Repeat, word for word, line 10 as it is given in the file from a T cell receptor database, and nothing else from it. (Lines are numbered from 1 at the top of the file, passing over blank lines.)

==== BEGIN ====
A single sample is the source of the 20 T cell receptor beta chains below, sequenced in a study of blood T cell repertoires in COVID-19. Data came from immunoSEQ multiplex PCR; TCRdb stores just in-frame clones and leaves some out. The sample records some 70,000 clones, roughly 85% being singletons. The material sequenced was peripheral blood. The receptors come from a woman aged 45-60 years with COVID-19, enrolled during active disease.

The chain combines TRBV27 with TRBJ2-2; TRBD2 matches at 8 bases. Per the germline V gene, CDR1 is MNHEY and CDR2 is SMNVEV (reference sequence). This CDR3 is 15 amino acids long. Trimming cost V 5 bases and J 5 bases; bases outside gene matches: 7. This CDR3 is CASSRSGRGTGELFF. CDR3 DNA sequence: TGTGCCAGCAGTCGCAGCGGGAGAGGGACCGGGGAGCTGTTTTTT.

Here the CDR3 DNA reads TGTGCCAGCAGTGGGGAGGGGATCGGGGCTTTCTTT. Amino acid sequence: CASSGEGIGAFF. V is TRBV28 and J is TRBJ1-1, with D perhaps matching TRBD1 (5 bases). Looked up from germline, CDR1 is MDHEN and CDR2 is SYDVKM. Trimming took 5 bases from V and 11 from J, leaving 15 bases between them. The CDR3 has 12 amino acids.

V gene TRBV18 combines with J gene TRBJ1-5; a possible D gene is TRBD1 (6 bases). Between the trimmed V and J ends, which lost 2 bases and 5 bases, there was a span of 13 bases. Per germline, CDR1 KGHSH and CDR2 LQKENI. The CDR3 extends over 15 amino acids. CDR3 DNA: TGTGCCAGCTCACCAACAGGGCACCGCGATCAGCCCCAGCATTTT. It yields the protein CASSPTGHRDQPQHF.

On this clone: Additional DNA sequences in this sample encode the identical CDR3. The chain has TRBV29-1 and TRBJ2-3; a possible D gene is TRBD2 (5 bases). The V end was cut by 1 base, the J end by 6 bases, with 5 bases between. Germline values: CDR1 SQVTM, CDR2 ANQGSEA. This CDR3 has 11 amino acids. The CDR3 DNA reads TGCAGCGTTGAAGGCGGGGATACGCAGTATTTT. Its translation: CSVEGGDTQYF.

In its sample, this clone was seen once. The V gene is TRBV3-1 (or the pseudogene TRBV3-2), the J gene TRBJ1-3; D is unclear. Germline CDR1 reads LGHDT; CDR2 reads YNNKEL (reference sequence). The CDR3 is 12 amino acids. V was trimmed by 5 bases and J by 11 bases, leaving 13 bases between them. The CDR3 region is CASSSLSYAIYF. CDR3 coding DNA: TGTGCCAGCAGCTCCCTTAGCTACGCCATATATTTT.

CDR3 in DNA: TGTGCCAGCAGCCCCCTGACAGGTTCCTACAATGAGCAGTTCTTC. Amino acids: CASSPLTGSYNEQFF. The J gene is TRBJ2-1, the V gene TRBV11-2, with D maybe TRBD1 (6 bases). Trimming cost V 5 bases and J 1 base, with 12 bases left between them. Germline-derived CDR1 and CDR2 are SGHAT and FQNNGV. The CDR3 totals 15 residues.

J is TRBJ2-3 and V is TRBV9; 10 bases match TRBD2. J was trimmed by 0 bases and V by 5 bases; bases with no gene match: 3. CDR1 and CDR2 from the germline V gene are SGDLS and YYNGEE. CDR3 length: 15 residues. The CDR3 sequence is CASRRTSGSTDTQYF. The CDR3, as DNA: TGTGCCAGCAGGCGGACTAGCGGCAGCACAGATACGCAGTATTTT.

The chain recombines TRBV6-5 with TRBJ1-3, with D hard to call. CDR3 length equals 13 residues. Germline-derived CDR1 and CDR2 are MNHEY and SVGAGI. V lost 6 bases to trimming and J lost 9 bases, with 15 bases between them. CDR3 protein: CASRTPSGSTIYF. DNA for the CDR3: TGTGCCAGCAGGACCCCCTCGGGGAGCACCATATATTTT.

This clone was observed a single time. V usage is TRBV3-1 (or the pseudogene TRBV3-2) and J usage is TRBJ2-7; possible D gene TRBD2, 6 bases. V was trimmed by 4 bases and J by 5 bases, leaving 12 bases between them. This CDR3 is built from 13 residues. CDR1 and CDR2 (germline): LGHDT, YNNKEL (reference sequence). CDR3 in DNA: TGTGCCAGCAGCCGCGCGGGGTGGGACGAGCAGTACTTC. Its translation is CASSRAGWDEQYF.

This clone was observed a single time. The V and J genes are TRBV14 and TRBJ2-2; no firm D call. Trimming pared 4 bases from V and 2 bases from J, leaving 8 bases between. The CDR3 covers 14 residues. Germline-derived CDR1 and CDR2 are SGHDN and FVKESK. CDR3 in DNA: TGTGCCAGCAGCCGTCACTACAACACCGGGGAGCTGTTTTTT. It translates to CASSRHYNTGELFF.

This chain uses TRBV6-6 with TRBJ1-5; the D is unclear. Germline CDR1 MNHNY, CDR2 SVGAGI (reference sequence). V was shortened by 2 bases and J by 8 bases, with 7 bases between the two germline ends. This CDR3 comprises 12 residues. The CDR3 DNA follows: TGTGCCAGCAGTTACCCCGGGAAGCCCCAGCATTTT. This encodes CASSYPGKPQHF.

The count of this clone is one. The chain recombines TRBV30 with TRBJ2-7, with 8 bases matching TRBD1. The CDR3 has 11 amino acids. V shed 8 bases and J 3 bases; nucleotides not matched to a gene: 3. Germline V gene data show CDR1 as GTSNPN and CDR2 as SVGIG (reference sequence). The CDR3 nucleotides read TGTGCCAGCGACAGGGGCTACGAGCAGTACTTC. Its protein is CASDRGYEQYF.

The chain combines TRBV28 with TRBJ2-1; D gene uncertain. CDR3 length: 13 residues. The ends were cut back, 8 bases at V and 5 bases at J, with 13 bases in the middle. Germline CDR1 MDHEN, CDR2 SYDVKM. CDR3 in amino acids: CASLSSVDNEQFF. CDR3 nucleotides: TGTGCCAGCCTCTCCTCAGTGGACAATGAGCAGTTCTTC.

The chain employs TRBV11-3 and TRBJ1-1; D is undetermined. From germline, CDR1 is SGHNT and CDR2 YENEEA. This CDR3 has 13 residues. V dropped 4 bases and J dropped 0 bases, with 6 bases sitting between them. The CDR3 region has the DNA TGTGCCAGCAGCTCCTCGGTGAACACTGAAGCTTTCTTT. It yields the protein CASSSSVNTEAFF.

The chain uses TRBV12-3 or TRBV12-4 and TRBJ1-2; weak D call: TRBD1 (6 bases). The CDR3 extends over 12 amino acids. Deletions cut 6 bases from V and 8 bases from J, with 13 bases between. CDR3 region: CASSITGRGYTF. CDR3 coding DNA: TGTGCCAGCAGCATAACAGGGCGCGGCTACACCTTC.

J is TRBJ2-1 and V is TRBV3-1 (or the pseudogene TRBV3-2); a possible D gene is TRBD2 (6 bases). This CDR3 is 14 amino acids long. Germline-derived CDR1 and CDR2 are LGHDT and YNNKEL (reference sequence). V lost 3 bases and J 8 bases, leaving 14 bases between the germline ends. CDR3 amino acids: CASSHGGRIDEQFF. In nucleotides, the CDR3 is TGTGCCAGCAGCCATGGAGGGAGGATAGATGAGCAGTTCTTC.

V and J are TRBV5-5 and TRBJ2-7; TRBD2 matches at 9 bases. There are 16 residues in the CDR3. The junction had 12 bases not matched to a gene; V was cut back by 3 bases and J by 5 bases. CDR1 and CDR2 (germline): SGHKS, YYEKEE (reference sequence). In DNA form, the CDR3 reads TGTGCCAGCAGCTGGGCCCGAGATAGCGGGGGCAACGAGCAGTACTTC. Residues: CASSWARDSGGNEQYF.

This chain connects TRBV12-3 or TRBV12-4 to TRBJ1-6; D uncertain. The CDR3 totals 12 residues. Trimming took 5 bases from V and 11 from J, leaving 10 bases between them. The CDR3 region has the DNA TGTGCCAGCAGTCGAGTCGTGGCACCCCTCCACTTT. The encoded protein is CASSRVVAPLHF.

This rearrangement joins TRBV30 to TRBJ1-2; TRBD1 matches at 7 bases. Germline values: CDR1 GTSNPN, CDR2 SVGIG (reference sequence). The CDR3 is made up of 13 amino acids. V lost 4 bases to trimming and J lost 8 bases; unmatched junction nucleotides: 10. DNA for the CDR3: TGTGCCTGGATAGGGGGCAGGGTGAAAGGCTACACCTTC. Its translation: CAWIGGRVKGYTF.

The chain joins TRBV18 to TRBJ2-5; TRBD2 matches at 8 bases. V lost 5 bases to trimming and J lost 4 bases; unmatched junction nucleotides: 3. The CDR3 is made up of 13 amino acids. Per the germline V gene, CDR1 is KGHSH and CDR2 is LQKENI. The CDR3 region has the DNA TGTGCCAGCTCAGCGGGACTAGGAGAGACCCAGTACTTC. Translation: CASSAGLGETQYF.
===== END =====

This clone was observed a single time. V usage is TRBV3-1 (or the pseudogene TRBV3-2) and J usage is TRBJ2-7; possible D gene TRBD2, 6 bases. V was trimmed by 4 bases and J by 5 bases, leaving 12 bases between them. This CDR3 is built from 13 residues. CDR1 and CDR2 (germline): LGHDT, YNNKEL (reference sequence). CDR3 in DNA: TGTGCCAGCAGCCGCGCGGGGTGGGACGAGCAGTACTTC. Its translation is CASSRAGWDEQYF.